Tuesday, December 22, 2020

Salvage Fisherman's Museum - the mystery of the missing chimney


Photo shows the remains of the back wall of what was once a stone chimney

We've been doing some research in Salvage, helping out the volunteers at the Fisherman's Museum (the old Lane/Heffern House) to better understand the history of their structure.

Pictured above is the remains of what was once a large stone chimney/fireplace. What is visible is the back wall of the chimney, and if you look at the top of the photo, you can see hole where the fireplace used to be. There is a very heavy wooden beam that runs from wall to wall in front of the opening, which indicates how far out the fireplace once went. 

View of one of the small bedrooms upstairs in the museum, with the outline of the original chimney visible to the right.

Above is a view of the back small bedroom, where you can see the outline of the original chimney, intruding into the floorspace of the room. It tapers upwards toward the ceiling.

Last week, we were able to explore the building more fully, and I was able to get up into the attic of the building. There, one can see the remains of the top of the original chimney:

Shows the stone remains of the top of the chimney, with the more modern roof built around it.

In the photo above, you can see the remaining back wall of the chimney. A blower vent had been installed at one point, and is no longer connected.

We were also able to crawl under the house, where the remains of the original chimney foundation are still visible. These are large stones, measuring about 1.5m from the back wall of the house, and about 2m wide.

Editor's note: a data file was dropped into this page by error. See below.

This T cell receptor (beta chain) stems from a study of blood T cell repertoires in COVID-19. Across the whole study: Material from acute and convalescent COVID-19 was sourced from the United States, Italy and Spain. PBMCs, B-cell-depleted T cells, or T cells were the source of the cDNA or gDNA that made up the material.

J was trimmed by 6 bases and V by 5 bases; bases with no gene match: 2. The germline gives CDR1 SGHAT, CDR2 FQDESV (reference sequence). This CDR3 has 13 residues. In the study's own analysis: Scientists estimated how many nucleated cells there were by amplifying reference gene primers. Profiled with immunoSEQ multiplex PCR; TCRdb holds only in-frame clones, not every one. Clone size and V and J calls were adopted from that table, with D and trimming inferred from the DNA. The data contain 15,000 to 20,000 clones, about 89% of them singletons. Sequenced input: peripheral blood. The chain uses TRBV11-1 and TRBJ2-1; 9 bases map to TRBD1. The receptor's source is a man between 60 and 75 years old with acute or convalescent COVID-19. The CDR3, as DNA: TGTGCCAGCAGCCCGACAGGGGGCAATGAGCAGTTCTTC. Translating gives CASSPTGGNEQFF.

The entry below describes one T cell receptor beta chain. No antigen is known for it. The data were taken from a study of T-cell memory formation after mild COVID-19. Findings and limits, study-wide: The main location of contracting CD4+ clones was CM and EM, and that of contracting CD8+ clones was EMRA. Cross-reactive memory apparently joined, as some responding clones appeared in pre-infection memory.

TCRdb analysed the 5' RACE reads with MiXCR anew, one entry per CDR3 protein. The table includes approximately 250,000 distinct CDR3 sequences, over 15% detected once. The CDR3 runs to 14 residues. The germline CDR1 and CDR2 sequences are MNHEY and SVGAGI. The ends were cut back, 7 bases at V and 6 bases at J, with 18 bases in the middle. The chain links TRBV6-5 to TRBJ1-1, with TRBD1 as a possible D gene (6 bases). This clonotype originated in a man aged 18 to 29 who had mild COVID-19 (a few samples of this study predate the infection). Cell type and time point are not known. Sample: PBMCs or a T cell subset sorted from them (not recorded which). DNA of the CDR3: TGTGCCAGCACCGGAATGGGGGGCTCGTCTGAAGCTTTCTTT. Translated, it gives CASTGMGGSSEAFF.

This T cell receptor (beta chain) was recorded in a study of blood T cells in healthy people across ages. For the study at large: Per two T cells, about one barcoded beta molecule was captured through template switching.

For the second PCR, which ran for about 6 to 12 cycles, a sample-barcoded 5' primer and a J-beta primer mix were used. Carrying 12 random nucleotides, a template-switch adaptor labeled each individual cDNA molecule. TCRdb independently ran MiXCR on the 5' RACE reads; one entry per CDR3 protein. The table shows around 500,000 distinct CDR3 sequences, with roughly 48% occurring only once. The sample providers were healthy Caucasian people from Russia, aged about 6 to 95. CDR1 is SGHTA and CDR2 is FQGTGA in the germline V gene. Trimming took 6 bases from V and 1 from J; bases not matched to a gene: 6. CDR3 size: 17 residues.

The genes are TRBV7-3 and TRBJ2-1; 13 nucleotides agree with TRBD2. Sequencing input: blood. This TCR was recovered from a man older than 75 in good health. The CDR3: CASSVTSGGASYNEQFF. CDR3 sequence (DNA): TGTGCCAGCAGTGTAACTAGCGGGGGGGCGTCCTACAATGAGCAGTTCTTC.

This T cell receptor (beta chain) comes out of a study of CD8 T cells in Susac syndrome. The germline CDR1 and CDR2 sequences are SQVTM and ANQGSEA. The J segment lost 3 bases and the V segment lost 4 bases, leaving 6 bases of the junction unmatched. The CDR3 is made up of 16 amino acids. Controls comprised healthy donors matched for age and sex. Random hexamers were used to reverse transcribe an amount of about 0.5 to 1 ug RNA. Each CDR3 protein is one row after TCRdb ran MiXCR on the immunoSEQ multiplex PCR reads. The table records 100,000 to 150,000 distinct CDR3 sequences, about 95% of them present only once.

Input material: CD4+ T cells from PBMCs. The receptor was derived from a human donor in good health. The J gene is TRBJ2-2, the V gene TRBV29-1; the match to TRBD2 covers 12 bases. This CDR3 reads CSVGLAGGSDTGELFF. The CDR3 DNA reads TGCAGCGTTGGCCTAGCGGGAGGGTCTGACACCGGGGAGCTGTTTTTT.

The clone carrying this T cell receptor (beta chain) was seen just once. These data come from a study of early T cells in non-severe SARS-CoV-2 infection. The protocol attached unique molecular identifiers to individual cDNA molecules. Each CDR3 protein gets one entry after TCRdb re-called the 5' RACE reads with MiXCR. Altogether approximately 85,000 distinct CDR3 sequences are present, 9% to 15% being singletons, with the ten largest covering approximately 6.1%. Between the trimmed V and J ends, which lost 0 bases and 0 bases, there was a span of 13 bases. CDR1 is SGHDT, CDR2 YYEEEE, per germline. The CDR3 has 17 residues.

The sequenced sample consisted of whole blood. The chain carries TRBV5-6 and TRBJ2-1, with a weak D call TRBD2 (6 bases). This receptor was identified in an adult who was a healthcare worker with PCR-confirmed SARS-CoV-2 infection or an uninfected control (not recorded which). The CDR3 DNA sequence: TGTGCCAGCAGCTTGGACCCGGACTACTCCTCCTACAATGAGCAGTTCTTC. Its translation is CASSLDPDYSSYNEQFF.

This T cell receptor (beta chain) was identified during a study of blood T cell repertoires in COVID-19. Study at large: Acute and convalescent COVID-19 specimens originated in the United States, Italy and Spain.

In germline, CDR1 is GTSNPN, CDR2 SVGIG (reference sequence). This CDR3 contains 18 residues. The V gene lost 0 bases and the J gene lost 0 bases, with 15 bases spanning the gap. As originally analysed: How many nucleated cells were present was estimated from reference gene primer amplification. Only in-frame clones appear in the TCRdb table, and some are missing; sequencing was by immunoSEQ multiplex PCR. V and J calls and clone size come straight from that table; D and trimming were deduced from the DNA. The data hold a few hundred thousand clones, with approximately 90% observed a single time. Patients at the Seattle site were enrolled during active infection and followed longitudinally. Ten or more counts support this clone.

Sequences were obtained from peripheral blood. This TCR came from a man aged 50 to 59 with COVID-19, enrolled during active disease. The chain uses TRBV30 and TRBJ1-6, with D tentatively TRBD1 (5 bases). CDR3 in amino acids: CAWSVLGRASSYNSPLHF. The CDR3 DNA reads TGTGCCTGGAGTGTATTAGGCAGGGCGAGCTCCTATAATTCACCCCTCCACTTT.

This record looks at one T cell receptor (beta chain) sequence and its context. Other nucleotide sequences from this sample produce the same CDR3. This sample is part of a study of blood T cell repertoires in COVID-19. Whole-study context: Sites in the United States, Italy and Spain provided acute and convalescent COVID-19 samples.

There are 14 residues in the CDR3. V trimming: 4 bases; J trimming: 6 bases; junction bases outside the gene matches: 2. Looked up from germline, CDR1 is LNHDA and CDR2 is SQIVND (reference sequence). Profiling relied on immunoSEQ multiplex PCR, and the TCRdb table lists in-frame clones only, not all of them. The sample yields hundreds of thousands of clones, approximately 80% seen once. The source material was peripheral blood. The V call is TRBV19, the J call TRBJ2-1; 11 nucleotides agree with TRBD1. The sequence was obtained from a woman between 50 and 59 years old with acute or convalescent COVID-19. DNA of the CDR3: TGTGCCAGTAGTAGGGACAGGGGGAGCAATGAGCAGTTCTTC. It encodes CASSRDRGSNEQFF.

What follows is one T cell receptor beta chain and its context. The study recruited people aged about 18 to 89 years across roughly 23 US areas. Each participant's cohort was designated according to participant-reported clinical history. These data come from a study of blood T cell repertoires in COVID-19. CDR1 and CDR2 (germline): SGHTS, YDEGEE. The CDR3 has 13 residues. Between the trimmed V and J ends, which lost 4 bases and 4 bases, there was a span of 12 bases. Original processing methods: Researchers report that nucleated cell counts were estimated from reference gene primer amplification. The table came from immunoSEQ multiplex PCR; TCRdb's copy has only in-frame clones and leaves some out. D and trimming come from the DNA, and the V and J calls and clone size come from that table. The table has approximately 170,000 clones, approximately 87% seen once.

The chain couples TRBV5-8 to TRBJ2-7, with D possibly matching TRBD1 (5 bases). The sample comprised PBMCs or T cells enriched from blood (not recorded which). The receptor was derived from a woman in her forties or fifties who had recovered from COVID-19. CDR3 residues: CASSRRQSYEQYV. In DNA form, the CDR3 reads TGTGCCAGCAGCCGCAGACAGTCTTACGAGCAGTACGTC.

Looking at the remains of the chimney help us better understand the history of the Lane/Heffern House. We suspect the building was rebuilt/expanded in the 1880s or early 1890s, and the chimney may have been removed at that point. The height of the chimney suggests that the roofline was much lower at one point, possibly with the house being only 1.5 storeys high. Other physical evidence in the building suggests it also occupied a small footprint, and would have been a roughly square building, likely with one room centred around the large gable-end walk-in or "inglenook" chimney.  Originally, it may have looked something like the image below, taken from D.C. Beard's "Shelters, Shacks, & Shanties" published in 1914:

There are still a lot of questions to answer about the history of the house, including when and how it was originally constructed, and when it was modified and why. Stay tuned! If you have any information about the building, or memories of it before it was a turned into a museum in the 1960s, email research@heritagenl.ca or comment below. 

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